Two of my novels are particularly useful in the classroom. This page provides suggested resources for developing study material to accompany both.
Resources for A Matter of Justice
A Matter of Justice takes place in the small town of Three Rivers, California. Its plot draws students in as they try to solve a mystery, but it also introduces Harper Lee’s To Kill a Mockingbird. The book works particularly well in curricula also featuring that classic novel. It is accessible to readers in grade 6 and higher.
This map highlights the places Dani visits. Although the book reflects Three Rivers in 1968, most of these locations still exist, although the names of some have changed.
Here is an aerial view showing Trailer Isle and the Kaweah Post Office. Mott’s bridge is just a bit farther up the North Fork River:
Here are some online resources for researching topics mentioned in A Matter of Justice:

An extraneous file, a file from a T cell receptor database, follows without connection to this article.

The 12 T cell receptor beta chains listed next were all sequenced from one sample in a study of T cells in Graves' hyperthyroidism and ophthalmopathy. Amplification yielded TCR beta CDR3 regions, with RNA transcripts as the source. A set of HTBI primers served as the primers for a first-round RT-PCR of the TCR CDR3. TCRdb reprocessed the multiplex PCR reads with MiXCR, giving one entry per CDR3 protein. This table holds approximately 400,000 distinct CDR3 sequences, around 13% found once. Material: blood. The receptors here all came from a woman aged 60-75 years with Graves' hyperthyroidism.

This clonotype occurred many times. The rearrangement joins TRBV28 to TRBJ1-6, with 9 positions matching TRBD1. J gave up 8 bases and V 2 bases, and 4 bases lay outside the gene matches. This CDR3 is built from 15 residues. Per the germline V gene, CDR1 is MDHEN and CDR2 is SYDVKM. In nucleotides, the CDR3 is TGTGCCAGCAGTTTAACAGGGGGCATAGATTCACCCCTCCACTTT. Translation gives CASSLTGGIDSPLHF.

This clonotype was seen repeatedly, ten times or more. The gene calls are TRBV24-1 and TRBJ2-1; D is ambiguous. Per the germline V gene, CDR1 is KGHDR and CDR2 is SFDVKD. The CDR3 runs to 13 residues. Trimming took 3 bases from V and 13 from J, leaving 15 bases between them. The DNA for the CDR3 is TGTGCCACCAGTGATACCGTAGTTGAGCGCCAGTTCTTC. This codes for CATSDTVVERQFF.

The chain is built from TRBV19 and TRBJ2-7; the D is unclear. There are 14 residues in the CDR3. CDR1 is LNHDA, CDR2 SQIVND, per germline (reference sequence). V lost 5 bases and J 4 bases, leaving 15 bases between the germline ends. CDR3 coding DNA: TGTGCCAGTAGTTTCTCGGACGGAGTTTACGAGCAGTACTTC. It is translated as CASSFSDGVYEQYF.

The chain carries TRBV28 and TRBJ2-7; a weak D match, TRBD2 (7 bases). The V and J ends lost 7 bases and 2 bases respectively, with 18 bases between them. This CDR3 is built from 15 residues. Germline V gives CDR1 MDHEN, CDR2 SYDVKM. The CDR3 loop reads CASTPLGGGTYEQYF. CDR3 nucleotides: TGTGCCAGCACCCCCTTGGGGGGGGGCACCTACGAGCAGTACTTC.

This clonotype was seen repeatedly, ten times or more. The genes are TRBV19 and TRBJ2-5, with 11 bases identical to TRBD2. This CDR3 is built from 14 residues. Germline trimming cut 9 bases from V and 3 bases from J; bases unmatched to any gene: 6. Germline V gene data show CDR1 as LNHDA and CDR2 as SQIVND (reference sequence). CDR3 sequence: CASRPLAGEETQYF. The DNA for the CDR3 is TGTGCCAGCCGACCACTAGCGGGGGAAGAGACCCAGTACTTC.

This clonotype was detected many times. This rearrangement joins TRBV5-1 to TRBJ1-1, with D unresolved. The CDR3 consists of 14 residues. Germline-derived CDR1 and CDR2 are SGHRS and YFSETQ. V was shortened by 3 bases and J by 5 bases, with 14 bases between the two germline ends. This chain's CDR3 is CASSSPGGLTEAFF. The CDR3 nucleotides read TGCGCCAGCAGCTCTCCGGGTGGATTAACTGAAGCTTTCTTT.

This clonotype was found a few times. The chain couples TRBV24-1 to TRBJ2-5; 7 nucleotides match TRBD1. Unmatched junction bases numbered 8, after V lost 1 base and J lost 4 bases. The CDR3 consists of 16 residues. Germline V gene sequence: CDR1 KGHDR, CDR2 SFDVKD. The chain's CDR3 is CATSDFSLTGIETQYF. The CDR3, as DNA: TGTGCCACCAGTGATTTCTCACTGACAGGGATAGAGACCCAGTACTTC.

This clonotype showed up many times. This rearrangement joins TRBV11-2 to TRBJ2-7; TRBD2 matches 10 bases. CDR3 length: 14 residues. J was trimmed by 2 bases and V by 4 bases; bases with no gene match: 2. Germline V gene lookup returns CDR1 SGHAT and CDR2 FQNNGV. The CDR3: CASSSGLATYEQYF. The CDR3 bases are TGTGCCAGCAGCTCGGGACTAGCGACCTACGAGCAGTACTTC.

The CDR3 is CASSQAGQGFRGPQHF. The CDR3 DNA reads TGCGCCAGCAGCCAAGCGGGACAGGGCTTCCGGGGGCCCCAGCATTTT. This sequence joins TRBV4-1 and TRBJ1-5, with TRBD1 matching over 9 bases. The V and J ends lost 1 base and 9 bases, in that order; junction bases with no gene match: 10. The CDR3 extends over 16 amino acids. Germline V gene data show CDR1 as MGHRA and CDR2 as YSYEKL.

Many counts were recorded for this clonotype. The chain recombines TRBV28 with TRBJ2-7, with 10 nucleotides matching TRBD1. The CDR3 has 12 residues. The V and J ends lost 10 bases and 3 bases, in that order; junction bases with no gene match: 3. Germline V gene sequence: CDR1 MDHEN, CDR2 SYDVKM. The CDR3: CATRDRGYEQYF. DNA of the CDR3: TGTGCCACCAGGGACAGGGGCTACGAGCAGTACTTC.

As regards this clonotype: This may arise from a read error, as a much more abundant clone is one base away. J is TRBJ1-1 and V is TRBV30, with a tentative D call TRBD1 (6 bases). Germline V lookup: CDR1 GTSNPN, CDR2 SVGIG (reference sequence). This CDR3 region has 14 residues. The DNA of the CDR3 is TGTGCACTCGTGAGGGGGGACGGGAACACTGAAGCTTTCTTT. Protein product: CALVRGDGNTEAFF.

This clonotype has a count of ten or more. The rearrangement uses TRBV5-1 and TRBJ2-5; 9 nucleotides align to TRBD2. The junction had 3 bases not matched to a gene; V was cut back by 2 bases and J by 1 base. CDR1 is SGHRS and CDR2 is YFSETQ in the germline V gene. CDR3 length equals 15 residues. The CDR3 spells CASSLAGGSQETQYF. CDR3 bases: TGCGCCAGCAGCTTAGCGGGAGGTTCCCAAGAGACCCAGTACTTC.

Follow Dani’s route to the Kaweah Post Office on YouTube:
Resources for Everything In Its Path
This book is based upon an actual event, and most of the locations and people are real. It is recommended for grade 6 and higher.
Around midnight on the morning of March 13, 1928, the recently constructed St. Francis Dam gave way, releasing a 160-foot-high wall of water down San Francisquito Canyon.
For four hours the water thundered toward the Pacific Ocean, erasing nearly everything in its 50-mile path. It was the worst American civil engineering disaster of the twentieth century.
William Mulholland, the man who brought water to Los Angeles, was a superb self-taught engineer, but he was not a trained geologist. In designing the St. Francis dam he failed to recognize the layer of schist upon which the dam was constructed was actually the remnant of an ancient landslide, and was fundamentally unstable.
On the witness stand at the inquest he broke down and wept. “Don’t blame anybody else, you just fasten it on me,” he said. “If there is an error of human judgment, I was the human.”
Here are some online resources for researching topics mentioned in Everything In Its Path:
The flood path: